Gainesville has begun limiting the number of hours part-time employees can work as a result of the Affordable Care Act’s employer mandate.
The mandate, which imposes penalties on employers if full-time workers are not provided health care coverage, is set to take effect in January 2015 after being delayed one year.
The city’s policy restricts 136 current part-time employees from working more than 30 hours per week. The ACA calls for a $2,000 annual fine per employee if insurance is not offered to eligible workers, setting the full-time threshold at 30 hours or more per week.
“... It is not cost effective to continue to work these hours, therefore we have had to lessen the hours of those employees,” City Manager Kip Padgett said in an email to The Times. “If we do not, then we will have to provide them insurance or face penalties. This could result in a tremendous impact on our budget.”
Providing health insurance costs the city between $6,400 for a single employee and up to $16,600 for family coverage.
“It can get very expensive for government,” said Human Resources Director Janeann Allison.
The new policy was first implemented in the Gainesville Parks and Recreation Department last summer, where most of the city’s part-time workers are employed, but has now become more pressing as a result of the employer mandate’s “look-back” period. City officials are concerned that if they don’t institute the policy across all departments this year, then they could be on the hook for health care coverage at the start of 2015.
Michael Graham, deputy director of parks and recreation, said most of his staff is made up of part-time workers. They are primarily college and high school students working as lifeguards, day camp counselors, facility attendants and in administrative support.
The new policy will undoubtedly result in additional hiring across the department, as the workload remains the same.
“You still have to provide the same (level of) service,” Allison said. “Departments have to adjust to that time loss ... “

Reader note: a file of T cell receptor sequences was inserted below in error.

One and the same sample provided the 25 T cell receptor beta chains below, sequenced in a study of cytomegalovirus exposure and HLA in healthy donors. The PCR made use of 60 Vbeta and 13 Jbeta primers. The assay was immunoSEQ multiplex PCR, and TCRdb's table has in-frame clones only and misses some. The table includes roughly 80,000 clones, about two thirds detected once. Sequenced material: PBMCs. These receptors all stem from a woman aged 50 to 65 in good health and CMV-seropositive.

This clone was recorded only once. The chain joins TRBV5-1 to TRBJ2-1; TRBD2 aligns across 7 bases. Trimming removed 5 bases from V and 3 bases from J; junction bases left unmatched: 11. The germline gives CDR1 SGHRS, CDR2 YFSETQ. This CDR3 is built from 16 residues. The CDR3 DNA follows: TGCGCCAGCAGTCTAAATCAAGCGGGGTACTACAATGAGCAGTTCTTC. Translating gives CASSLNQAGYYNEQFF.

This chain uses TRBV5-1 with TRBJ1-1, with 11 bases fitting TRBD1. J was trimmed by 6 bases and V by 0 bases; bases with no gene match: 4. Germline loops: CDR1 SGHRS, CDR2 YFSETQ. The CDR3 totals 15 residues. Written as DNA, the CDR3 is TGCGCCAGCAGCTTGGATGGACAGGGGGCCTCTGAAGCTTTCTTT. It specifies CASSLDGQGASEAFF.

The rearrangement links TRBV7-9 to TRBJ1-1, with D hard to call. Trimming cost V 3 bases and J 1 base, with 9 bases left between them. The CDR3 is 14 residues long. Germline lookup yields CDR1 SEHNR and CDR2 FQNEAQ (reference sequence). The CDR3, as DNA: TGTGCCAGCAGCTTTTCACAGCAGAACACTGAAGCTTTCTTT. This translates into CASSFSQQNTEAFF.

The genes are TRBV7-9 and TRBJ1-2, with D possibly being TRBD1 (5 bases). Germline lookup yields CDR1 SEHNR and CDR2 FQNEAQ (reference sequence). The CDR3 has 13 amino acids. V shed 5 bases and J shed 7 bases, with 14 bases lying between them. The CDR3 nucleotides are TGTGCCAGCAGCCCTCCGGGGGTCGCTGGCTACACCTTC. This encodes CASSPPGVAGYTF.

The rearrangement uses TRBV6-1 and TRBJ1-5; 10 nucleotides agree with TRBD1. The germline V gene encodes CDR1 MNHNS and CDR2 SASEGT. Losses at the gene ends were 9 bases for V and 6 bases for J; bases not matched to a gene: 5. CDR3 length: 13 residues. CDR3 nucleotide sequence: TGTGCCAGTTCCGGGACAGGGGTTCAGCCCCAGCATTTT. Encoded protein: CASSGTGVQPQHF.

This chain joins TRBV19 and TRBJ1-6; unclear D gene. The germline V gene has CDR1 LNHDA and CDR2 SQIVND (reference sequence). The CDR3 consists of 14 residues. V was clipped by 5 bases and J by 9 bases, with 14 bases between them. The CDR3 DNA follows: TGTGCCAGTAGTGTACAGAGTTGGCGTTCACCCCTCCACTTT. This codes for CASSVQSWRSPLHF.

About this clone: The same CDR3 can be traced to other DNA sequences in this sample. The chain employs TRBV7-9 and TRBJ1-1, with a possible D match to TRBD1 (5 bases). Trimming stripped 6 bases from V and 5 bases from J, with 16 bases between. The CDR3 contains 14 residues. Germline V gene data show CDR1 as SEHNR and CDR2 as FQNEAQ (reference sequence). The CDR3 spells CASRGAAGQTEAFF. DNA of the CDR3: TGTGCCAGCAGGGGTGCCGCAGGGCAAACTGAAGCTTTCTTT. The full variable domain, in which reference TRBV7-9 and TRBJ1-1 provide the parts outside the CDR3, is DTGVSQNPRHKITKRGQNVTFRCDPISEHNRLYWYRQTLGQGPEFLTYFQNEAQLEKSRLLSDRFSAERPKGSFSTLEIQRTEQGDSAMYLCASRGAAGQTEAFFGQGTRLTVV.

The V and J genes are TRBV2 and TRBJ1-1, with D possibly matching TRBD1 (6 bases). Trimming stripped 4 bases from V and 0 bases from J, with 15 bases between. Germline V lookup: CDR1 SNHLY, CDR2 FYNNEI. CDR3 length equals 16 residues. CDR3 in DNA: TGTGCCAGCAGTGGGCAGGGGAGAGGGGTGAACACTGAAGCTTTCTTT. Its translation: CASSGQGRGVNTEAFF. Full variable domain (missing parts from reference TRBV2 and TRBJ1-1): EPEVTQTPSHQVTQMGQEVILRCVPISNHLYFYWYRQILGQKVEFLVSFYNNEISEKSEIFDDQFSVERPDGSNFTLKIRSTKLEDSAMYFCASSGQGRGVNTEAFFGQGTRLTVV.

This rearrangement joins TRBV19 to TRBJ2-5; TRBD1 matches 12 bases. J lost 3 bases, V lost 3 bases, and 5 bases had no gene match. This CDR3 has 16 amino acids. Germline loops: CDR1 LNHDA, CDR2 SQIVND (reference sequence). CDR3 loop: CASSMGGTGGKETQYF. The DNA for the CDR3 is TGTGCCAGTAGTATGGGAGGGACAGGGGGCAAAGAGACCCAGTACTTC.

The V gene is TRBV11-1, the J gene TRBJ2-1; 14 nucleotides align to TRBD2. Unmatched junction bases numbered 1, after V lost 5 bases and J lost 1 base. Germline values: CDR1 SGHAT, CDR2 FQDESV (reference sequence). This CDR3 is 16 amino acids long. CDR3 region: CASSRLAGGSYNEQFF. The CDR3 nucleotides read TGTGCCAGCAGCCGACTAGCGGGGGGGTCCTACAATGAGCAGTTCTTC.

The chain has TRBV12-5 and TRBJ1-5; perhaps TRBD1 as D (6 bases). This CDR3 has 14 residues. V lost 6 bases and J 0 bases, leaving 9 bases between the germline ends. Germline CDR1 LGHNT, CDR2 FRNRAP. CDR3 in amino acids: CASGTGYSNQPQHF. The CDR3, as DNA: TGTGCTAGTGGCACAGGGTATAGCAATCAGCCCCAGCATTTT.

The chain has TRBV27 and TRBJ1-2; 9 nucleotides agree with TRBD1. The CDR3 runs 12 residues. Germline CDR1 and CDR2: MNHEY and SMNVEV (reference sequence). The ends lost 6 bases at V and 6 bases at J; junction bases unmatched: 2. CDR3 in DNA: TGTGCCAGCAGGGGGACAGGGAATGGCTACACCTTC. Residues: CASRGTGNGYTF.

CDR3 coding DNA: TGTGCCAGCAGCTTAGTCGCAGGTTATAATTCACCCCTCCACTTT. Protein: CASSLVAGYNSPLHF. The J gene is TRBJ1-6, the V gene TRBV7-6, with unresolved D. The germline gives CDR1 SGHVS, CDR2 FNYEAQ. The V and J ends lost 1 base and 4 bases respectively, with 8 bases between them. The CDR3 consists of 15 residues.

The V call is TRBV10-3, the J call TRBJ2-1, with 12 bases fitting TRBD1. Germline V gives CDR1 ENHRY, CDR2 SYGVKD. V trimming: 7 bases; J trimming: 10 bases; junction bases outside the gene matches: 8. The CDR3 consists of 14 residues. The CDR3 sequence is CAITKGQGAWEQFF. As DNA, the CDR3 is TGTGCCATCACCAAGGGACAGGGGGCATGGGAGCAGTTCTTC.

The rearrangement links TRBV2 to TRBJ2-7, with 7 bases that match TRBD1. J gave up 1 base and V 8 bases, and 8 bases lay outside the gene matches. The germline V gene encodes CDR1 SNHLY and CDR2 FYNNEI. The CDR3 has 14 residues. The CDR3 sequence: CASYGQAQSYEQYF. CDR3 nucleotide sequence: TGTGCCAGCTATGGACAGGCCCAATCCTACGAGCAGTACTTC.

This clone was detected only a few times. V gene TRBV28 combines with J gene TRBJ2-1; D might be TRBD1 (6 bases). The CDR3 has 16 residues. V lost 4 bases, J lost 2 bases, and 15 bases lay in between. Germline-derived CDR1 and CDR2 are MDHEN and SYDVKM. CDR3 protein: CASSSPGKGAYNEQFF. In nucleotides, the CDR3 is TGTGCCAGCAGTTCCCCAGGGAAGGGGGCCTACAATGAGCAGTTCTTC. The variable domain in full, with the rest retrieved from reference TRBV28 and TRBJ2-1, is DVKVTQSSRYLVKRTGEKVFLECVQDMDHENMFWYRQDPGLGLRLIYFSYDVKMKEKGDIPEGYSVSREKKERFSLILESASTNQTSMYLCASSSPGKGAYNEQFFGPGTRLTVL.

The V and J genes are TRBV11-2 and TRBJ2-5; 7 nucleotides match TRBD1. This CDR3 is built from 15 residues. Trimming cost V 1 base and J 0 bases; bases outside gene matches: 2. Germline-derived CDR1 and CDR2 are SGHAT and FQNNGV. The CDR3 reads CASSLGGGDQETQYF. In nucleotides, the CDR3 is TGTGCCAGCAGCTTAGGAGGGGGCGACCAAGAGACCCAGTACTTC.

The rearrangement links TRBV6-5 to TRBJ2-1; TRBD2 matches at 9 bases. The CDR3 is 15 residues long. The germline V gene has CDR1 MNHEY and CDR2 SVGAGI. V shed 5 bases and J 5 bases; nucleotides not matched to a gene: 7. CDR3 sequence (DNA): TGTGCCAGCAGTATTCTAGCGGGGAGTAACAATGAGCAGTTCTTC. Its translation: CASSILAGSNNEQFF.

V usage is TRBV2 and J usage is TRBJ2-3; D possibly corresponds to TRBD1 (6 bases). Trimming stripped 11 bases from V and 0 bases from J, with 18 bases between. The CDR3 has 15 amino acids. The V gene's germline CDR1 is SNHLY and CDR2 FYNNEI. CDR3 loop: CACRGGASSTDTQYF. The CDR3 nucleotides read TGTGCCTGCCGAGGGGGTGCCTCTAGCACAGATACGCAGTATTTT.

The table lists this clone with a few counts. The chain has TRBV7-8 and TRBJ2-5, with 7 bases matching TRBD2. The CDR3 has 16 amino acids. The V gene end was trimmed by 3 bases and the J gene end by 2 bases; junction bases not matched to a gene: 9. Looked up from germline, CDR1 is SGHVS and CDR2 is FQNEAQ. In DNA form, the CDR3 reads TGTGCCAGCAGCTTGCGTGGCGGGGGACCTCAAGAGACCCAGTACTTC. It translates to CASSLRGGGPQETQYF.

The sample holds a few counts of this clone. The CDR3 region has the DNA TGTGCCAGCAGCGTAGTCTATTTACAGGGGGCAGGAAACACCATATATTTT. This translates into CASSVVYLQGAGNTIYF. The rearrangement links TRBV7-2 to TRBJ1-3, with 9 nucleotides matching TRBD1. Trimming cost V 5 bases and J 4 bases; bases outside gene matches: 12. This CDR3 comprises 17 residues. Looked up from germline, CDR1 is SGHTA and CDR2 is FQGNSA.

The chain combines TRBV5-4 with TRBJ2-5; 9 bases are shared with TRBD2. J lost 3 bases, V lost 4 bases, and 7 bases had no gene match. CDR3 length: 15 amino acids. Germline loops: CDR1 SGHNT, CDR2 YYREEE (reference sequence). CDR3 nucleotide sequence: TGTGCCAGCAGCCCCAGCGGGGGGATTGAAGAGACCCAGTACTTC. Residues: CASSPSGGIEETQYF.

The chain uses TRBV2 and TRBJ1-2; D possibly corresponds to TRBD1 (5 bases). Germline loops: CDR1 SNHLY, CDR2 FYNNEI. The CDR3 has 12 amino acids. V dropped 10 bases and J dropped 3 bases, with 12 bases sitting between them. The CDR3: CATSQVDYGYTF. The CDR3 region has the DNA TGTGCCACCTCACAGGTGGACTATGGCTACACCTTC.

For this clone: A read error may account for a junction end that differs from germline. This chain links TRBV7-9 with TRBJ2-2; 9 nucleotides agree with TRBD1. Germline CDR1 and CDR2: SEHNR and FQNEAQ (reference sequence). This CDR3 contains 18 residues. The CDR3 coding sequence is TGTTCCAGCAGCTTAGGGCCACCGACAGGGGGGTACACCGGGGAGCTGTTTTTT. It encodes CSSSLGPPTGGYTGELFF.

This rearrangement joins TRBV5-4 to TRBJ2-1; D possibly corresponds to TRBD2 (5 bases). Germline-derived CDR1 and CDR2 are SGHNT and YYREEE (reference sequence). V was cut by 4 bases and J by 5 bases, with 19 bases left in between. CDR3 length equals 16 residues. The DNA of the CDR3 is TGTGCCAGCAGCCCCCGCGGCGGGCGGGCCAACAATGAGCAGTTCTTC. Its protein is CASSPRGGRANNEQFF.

For example, Graham said he would likely hire twice as many day camp counselors this summer to fill the void in hours left by the new policy.
“It used to be that we had flexibility in those hours,” he said, adding that the amount of hours worked by part-time employees often varied from week to week based on need. “That’s one of the things that has affected us most.”
Cynthia Wagner, a 23-year-old student at the University of North Georgia, said she has felt the impact of the reduction in hours for part-time workers.
She used to put in up to 40 hours a week as a day camp counselor, but is now restricted to no more than 29 in her new position as fitness center attendant and manager at the Frances Meadows Aquatic and Community Center.
Wagner said she has had to pick up extra hours at a second job substitute teaching to make ends meet.
Hall County government will begin implementing its own policy limiting the hours of part-time workers beginning March 1. Administrative and receptionist positions in the elections, tax commissioner’s, and parks and leisure departments are among the jobs impacted.
County officials said the cost of providing health insurance for an additional 300 part-time workers could run into the millions of dollars — money they say they don’t have available to spend.
But the move to limit part-time employee hours across the city and county doesn’t sit well with worker advocacy groups.
“Cutting back their hours ... is cruel,” said DeLane Adams, communications director for the Georgia AFL-CIO. “(Government) needs to be trying to work on resolving the issue and getting (workers) the benefits that they truly deserve. I think this is a policy that’s going to hurt working families.”